say. No, I had a great childhood. My mum and dad let me do my
thing. I'm the youngest of three. My brother is still a working
cartoonist for magazines and newspapers, been doing that all his
life, and we shared a room when we were young. My sister was an ice
skater for Disney on Ice, an accomplished ice skater. And my father
pleaded, "Give me one normal child!" because the three of us were
really looking like we were going in a direction that wasn't as
solid as his, which was working in the city of London at an
insurance company. But we were all able to do our own things.
You fairly quickly hired on with a successful rock band in Genesis.
Do you remember a moment when you felt the financial burden leave
Um, I never had that moment. Genesis lost money. Like probably a
few other bands of that era, we were looking as if we were doing
very, very well but spending an awful lot on the production. It
took a lot of money to get the Genesis machine rolling; the
physical shows were expensive to put on. And we had the one
catastrophic year in the early '70s when our road manager, who was
supposed to keep all the receipts, didn't keep anything, so we owed
all this money back since we had no proof that we'd spent it.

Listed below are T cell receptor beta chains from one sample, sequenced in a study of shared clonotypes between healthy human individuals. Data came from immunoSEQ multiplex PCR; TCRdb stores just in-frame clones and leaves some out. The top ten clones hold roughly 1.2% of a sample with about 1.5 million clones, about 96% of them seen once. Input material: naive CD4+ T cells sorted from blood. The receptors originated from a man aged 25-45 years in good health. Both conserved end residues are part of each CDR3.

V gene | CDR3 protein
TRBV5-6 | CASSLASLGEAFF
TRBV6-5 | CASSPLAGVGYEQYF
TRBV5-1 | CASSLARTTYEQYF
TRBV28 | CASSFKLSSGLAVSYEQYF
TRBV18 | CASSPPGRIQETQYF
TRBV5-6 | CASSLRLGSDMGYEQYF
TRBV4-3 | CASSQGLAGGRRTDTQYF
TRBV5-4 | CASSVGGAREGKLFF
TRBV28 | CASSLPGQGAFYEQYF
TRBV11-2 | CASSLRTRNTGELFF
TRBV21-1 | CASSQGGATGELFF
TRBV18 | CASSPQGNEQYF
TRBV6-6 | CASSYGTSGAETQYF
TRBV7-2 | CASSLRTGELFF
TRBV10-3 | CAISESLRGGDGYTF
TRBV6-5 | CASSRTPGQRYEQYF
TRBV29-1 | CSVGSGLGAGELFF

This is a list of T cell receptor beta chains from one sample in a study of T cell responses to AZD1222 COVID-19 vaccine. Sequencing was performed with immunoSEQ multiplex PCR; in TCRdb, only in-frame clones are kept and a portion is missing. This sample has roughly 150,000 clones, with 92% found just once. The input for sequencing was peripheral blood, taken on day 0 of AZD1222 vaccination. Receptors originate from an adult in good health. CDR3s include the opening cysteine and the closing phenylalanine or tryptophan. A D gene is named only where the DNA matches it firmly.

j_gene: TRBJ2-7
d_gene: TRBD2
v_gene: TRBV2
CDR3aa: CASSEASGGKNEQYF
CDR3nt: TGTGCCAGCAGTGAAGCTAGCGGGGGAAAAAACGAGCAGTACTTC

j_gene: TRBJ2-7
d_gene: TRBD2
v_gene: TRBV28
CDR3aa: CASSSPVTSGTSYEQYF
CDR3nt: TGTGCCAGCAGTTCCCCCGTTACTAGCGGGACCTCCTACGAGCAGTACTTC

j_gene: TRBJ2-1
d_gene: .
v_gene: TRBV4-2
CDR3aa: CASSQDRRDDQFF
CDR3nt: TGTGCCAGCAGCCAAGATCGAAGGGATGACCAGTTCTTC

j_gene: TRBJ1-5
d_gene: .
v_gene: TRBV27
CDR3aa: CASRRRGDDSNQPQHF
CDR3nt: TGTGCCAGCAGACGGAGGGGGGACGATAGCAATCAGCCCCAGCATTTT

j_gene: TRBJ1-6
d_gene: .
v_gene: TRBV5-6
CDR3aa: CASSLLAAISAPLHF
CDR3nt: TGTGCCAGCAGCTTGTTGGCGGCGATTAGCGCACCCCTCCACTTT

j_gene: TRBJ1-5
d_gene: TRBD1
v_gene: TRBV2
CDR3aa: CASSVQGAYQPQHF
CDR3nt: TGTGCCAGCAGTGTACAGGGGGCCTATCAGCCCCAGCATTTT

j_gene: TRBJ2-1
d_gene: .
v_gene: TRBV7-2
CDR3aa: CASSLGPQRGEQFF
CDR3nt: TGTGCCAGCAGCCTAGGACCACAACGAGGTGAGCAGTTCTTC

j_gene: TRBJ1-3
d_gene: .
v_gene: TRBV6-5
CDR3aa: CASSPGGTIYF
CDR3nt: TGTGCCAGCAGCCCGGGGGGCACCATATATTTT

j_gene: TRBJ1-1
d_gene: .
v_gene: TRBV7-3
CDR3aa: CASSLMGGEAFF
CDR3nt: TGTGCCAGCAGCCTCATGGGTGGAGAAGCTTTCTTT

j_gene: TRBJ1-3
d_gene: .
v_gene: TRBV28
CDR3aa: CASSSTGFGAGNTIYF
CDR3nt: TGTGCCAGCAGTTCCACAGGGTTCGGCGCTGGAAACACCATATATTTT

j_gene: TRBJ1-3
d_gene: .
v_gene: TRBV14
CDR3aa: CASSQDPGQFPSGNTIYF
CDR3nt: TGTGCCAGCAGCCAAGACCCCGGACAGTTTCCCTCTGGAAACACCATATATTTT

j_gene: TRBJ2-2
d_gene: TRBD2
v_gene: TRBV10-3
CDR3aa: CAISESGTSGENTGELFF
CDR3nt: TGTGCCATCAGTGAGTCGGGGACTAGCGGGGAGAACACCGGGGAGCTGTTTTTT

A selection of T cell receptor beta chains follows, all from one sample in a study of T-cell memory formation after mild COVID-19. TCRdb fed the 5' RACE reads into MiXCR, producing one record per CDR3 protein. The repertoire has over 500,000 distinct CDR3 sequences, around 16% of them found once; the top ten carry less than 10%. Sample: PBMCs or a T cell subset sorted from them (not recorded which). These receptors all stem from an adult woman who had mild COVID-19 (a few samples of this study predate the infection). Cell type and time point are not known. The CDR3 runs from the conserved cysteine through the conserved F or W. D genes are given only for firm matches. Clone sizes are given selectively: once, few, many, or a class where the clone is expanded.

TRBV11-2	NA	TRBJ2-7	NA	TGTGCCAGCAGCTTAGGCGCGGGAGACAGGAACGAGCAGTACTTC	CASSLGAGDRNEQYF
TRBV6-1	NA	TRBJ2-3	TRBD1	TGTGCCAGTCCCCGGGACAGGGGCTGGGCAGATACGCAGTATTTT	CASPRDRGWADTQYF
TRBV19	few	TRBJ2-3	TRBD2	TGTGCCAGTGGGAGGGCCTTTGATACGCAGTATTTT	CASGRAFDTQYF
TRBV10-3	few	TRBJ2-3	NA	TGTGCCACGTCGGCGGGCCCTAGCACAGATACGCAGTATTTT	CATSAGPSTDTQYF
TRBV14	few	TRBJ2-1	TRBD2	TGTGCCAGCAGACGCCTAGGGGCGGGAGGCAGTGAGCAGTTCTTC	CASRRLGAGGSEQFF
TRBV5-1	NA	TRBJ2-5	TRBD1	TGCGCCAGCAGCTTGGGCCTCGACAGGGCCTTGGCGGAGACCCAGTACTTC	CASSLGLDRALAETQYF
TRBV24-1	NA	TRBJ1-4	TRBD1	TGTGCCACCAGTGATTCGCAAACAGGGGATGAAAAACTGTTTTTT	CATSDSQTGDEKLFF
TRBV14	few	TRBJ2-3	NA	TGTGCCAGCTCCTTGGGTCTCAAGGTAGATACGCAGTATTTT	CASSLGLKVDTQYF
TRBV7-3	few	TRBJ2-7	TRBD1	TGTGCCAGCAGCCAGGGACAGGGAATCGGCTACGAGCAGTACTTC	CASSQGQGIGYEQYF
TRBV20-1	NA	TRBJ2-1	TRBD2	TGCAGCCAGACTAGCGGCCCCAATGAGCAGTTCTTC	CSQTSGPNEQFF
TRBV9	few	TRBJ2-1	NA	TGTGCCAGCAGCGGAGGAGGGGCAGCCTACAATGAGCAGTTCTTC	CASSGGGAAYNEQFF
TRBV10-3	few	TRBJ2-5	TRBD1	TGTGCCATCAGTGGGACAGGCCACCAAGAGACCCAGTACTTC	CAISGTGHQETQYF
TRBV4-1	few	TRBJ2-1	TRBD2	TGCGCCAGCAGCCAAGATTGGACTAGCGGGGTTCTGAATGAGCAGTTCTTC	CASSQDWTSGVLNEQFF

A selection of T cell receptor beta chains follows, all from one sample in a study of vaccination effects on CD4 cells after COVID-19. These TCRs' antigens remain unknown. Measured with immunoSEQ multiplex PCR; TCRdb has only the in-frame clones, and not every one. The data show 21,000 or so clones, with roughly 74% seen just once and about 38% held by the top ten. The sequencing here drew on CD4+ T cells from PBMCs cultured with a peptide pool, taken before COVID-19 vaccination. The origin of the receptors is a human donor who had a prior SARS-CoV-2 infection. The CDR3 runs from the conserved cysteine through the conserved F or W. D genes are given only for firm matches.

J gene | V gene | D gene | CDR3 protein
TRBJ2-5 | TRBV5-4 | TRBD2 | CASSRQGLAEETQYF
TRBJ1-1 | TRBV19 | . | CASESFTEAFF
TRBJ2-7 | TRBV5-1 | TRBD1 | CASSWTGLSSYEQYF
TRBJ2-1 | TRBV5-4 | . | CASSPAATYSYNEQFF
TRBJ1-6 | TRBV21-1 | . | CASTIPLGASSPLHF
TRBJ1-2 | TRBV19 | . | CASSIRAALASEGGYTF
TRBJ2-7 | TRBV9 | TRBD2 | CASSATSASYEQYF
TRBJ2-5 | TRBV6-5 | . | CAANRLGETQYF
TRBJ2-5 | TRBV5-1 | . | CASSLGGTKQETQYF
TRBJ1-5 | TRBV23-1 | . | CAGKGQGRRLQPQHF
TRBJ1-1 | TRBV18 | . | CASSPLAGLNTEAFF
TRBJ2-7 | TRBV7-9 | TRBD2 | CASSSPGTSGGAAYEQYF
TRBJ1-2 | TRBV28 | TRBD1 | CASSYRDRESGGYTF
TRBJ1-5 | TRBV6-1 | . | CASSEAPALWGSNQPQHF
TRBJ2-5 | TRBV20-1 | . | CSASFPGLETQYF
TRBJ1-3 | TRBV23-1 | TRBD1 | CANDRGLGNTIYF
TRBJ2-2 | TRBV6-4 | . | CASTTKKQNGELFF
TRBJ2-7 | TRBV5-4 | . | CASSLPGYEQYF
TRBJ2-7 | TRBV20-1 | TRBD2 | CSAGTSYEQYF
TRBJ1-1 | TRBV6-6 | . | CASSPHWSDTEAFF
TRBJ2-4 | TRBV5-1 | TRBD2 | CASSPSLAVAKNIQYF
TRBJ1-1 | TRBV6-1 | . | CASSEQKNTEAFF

That's when Tony Smith, who has been our manager ever since, said,
"Someone's got to take care of you guys because you're going to end
up in prison or something."
You didn't spend like a rock star?
No. For me, I can fully put my hand on my heart and say I always
thought the bubble was going to burst. This saving for a rainy day
thing has always been hanging around me.
Even when your first solo album, "Face Value," went
Yeah, but then ... it depends on the kind of person you are. I
would have started worrying about my second album; what am I going
to do now? Other people would have enjoyed the moment and I rarely
enjoyed the moment, if I'm being totally honest. I've been married
three times and there has always been something chomping at my
heels, it seems. But I think that's my problem. I had every reason
to be very, very happy and thinking that the best was yet to come,
but I kind of was always a little wary that OK, well, you've had a